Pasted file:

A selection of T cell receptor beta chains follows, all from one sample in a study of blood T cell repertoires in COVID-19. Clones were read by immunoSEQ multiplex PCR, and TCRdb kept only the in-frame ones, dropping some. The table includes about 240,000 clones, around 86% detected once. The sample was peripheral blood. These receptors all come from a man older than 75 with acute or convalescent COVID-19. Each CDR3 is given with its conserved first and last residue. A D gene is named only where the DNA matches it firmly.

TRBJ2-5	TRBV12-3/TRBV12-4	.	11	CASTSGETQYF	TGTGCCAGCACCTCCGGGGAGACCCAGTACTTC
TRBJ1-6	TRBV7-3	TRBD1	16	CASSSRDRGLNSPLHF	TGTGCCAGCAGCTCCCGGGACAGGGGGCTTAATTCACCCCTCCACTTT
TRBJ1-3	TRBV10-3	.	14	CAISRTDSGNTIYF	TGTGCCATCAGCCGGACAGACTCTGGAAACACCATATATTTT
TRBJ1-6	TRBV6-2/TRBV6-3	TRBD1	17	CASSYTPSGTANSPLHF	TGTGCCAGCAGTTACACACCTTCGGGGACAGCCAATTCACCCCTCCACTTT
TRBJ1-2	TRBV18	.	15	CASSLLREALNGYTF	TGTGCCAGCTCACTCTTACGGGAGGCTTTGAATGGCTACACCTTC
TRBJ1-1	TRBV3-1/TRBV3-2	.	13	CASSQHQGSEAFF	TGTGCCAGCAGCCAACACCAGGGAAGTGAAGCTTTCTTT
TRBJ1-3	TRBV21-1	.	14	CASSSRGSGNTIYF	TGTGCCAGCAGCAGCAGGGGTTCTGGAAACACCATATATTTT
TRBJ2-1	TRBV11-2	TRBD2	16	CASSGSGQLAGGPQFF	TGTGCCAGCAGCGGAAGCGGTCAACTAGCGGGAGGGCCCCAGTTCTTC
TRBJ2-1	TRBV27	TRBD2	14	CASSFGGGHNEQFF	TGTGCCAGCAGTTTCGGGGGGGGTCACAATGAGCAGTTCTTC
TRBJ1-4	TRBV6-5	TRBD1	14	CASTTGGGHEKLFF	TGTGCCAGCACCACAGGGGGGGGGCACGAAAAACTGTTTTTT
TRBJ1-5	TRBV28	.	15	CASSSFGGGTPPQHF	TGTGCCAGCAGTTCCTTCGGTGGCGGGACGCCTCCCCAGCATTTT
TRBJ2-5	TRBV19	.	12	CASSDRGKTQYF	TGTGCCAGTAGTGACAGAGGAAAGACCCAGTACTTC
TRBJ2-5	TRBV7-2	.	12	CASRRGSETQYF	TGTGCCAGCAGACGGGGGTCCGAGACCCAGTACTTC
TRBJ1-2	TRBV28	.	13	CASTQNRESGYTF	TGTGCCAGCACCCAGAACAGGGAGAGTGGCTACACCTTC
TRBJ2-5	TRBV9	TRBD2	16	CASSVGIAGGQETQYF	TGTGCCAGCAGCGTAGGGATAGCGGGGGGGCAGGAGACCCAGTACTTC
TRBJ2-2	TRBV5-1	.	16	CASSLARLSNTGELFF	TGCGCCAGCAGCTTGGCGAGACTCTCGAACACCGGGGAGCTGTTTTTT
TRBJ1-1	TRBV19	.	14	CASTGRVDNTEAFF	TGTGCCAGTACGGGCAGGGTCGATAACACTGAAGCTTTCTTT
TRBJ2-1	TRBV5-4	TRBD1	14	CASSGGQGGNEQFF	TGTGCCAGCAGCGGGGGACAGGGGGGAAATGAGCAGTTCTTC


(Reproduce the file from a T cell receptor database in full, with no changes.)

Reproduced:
A selection of T cell receptor beta chains follows, all from one sample in a study of blood T cell repertoires in COVID-19. Clones were read by immunoSEQ multiplex PCR, and TCRdb kept only the in-frame ones, dropping some. The table includes about 240,000 clones, around 86% detected once. The sample was peripheral blood. These receptors all come from a man older than 75 with acute or convalescent COVID-19. Each CDR3 is given with its conserved first and last residue. A D gene is named only where the DNA matches it firmly.

TRBJ2-5	TRBV12-3/TRBV12-4	.	11	CASTSGETQYF	TGTGCCAGCACCTCCGGGGAGACCCAGTACTTC
TRBJ1-6	TRBV7-3	TRBD1	16	CASSSRDRGLNSPLHF	TGTGCCAGCAGCTCCCGGGACAGGGGGCTTAATTCACCCCTCCACTTT
TRBJ1-3	TRBV10-3	.	14	CAISRTDSGNTIYF	TGTGCCATCAGCCGGACAGACTCTGGAAACACCATATATTTT
TRBJ1-6	TRBV6-2/TRBV6-3	TRBD1	17	CASSYTPSGTANSPLHF	TGTGCCAGCAGTTACACACCTTCGGGGACAGCCAATTCACCCCTCCACTTT
TRBJ1-2	TRBV18	.	15	CASSLLREALNGYTF	TGTGCCAGCTCACTCTTACGGGAGGCTTTGAATGGCTACACCTTC
TRBJ1-1	TRBV3-1/TRBV3-2	.	13	CASSQHQGSEAFF	TGTGCCAGCAGCCAACACCAGGGAAGTGAAGCTTTCTTT
TRBJ1-3	TRBV21-1	.	14	CASSSRGSGNTIYF	TGTGCCAGCAGCAGCAGGGGTTCTGGAAACACCATATATTTT
TRBJ2-1	TRBV11-2	TRBD2	16	CASSGSGQLAGGPQFF	TGTGCCAGCAGCGGAAGCGGTCAACTAGCGGGAGGGCCCCAGTTCTTC
TRBJ2-1	TRBV27	TRBD2	14	CASSFGGGHNEQFF	TGTGCCAGCAGTTTCGGGGGGGGTCACAATGAGCAGTTCTTC
TRBJ1-4	TRBV6-5	TRBD1	14	CASTTGGGHEKLFF	TGTGCCAGCACCACAGGGGGGGGGCACGAAAAACTGTTTTTT
TRBJ1-5	TRBV28	.	15	CASSSFGGGTPPQHF	TGTGCCAGCAGTTCCTTCGGTGGCGGGACGCCTCCCCAGCATTTT
TRBJ2-5	TRBV19	.	12	CASSDRGKTQYF	TGTGCCAGTAGTGACAGAGGAAAGACCCAGTACTTC
TRBJ2-5	TRBV7-2	.	12	CASRRGSETQYF	TGTGCCAGCAGACGGGGGTCCGAGACCCAGTACTTC
TRBJ1-2	TRBV28	.	13	CASTQNRESGYTF	TGTGCCAGCACCCAGAACAGGGAGAGTGGCTACACCTTC
TRBJ2-5	TRBV9	TRBD2	16	CASSVGIAGGQETQYF	TGTGCCAGCAGCGTAGGGATAGCGGGGGGGCAGGAGACCCAGTACTTC
TRBJ2-2	TRBV5-1	.	16	CASSLARLSNTGELFF	TGCGCCAGCAGCTTGGCGAGACTCTCGAACACCGGGGAGCTGTTTTTT
TRBJ1-1	TRBV19	.	14	CASTGRVDNTEAFF	TGTGCCAGTACGGGCAGGGTCGATAACACTGAAGCTTTCTTT
TRBJ2-1	TRBV5-4	TRBD1	14	CASSGGQGGNEQFF	TGTGCCAGCAGCGGGGGACAGGGGGGAAATGAGCAGTTCTTC